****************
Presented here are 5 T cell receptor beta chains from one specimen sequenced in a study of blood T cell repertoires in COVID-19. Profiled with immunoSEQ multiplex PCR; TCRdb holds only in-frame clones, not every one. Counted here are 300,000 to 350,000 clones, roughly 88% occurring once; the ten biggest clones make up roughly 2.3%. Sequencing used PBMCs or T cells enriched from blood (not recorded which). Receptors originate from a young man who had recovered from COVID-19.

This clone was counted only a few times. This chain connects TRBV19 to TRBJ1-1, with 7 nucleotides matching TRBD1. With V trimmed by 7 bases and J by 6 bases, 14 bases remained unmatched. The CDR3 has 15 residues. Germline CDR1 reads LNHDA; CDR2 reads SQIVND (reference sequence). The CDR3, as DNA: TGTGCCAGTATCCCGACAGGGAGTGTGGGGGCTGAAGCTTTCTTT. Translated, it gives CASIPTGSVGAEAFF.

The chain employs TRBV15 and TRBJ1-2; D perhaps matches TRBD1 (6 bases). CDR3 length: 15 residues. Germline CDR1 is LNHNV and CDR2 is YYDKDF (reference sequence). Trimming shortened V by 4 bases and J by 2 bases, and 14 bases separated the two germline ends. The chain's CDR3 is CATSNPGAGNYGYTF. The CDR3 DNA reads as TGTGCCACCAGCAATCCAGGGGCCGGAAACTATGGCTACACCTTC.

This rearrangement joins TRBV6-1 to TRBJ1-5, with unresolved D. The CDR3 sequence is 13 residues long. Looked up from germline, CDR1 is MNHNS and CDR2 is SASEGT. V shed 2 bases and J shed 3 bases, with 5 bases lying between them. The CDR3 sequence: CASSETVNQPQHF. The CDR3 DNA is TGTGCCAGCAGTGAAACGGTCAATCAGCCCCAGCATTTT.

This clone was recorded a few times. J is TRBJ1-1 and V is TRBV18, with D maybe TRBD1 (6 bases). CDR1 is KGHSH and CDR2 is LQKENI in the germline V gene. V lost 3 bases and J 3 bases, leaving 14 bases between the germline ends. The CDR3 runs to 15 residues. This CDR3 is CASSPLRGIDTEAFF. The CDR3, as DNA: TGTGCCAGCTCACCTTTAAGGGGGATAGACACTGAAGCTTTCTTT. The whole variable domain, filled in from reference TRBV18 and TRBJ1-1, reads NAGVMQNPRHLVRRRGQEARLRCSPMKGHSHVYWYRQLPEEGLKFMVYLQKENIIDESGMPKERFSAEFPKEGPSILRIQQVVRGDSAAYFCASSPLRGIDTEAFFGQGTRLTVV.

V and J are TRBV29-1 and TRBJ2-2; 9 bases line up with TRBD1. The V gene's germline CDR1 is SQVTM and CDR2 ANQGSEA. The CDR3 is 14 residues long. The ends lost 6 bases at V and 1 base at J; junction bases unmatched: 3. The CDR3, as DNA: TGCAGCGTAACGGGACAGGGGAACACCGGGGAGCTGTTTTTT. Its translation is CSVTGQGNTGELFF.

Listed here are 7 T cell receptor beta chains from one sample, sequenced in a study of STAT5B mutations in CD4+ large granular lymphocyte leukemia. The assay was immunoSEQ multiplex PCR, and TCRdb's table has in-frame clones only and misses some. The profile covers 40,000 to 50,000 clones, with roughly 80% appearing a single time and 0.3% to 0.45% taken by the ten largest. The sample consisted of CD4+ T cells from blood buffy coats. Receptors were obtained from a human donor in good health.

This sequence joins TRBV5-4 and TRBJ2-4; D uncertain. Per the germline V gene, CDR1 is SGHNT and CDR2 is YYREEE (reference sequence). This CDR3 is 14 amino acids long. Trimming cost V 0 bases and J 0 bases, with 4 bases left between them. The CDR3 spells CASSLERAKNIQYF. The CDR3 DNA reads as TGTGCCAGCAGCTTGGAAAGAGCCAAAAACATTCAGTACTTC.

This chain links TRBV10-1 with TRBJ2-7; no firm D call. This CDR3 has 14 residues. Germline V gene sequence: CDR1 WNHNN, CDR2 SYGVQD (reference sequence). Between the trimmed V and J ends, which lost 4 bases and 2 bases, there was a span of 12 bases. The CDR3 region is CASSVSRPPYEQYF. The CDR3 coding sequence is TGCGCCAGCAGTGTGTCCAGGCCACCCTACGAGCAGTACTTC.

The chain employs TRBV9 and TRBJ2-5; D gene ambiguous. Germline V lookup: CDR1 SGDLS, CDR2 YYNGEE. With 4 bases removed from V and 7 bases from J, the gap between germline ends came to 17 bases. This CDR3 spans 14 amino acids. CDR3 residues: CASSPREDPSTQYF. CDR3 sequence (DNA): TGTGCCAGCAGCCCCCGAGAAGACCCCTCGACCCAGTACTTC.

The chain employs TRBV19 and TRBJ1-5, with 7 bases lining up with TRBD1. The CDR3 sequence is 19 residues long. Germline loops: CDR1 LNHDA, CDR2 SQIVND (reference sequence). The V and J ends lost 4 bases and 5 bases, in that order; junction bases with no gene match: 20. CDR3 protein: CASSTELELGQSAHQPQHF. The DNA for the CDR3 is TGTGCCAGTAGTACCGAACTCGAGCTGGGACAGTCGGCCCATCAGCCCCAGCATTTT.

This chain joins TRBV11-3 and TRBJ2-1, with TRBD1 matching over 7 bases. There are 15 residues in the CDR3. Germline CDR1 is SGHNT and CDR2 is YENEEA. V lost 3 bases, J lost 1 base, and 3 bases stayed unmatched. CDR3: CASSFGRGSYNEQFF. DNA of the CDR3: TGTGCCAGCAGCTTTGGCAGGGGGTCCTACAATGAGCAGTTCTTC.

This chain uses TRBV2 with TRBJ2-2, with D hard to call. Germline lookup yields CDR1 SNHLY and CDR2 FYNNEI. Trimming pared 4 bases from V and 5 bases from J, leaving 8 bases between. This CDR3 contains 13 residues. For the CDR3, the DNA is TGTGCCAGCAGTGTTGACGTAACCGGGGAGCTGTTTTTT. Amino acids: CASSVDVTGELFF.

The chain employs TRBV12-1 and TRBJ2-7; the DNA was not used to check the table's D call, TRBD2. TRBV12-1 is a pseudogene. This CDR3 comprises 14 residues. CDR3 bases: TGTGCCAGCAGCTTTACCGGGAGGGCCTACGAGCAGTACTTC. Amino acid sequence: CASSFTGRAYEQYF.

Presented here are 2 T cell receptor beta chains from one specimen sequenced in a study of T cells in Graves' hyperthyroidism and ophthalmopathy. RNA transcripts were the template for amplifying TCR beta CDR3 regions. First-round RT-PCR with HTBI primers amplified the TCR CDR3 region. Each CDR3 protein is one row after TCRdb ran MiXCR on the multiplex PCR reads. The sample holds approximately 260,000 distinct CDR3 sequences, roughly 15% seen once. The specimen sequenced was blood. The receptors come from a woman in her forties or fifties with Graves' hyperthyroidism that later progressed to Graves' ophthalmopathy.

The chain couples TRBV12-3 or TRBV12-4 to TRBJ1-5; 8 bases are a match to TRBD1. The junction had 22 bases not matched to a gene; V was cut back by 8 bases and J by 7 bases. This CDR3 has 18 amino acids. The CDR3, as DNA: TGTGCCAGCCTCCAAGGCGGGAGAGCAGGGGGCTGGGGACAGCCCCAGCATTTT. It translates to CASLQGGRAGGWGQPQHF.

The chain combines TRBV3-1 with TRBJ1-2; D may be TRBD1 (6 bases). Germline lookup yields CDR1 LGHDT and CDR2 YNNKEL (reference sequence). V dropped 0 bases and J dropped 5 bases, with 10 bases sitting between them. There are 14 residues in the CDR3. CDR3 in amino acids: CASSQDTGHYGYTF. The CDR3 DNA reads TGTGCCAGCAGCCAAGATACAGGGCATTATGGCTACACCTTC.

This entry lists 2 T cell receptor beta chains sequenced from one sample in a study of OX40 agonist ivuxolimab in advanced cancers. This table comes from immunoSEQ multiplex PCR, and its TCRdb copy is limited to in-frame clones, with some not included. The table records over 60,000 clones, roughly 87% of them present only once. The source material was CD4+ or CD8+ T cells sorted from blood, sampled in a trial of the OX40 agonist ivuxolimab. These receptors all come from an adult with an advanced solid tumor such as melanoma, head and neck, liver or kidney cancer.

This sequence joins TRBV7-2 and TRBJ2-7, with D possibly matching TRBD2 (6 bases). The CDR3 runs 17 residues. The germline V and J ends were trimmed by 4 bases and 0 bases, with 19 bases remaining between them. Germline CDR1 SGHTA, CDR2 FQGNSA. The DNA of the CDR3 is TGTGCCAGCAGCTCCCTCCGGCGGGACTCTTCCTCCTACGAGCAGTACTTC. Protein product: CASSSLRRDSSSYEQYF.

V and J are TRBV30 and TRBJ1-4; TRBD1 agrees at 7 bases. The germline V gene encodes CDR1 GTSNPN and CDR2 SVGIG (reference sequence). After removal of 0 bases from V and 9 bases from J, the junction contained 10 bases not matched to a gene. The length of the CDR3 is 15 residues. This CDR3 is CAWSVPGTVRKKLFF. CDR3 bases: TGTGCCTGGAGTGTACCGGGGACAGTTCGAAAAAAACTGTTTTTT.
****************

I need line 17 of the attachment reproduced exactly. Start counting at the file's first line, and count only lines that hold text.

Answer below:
The chain combines TRBV3-1 with TRBJ1-2; D may be TRBD1 (6 bases). Germline lookup yields CDR1 LGHDT and CDR2 YNNKEL (reference sequence). V dropped 0 bases and J dropped 5 bases, with 10 bases sitting between them. There are 14 residues in the CDR3. CDR3 in amino acids: CASSQDTGHYGYTF. The CDR3 DNA reads TGTGCCAGCAGCCAAGATACAGGGCATTATGGCTACACCTTC.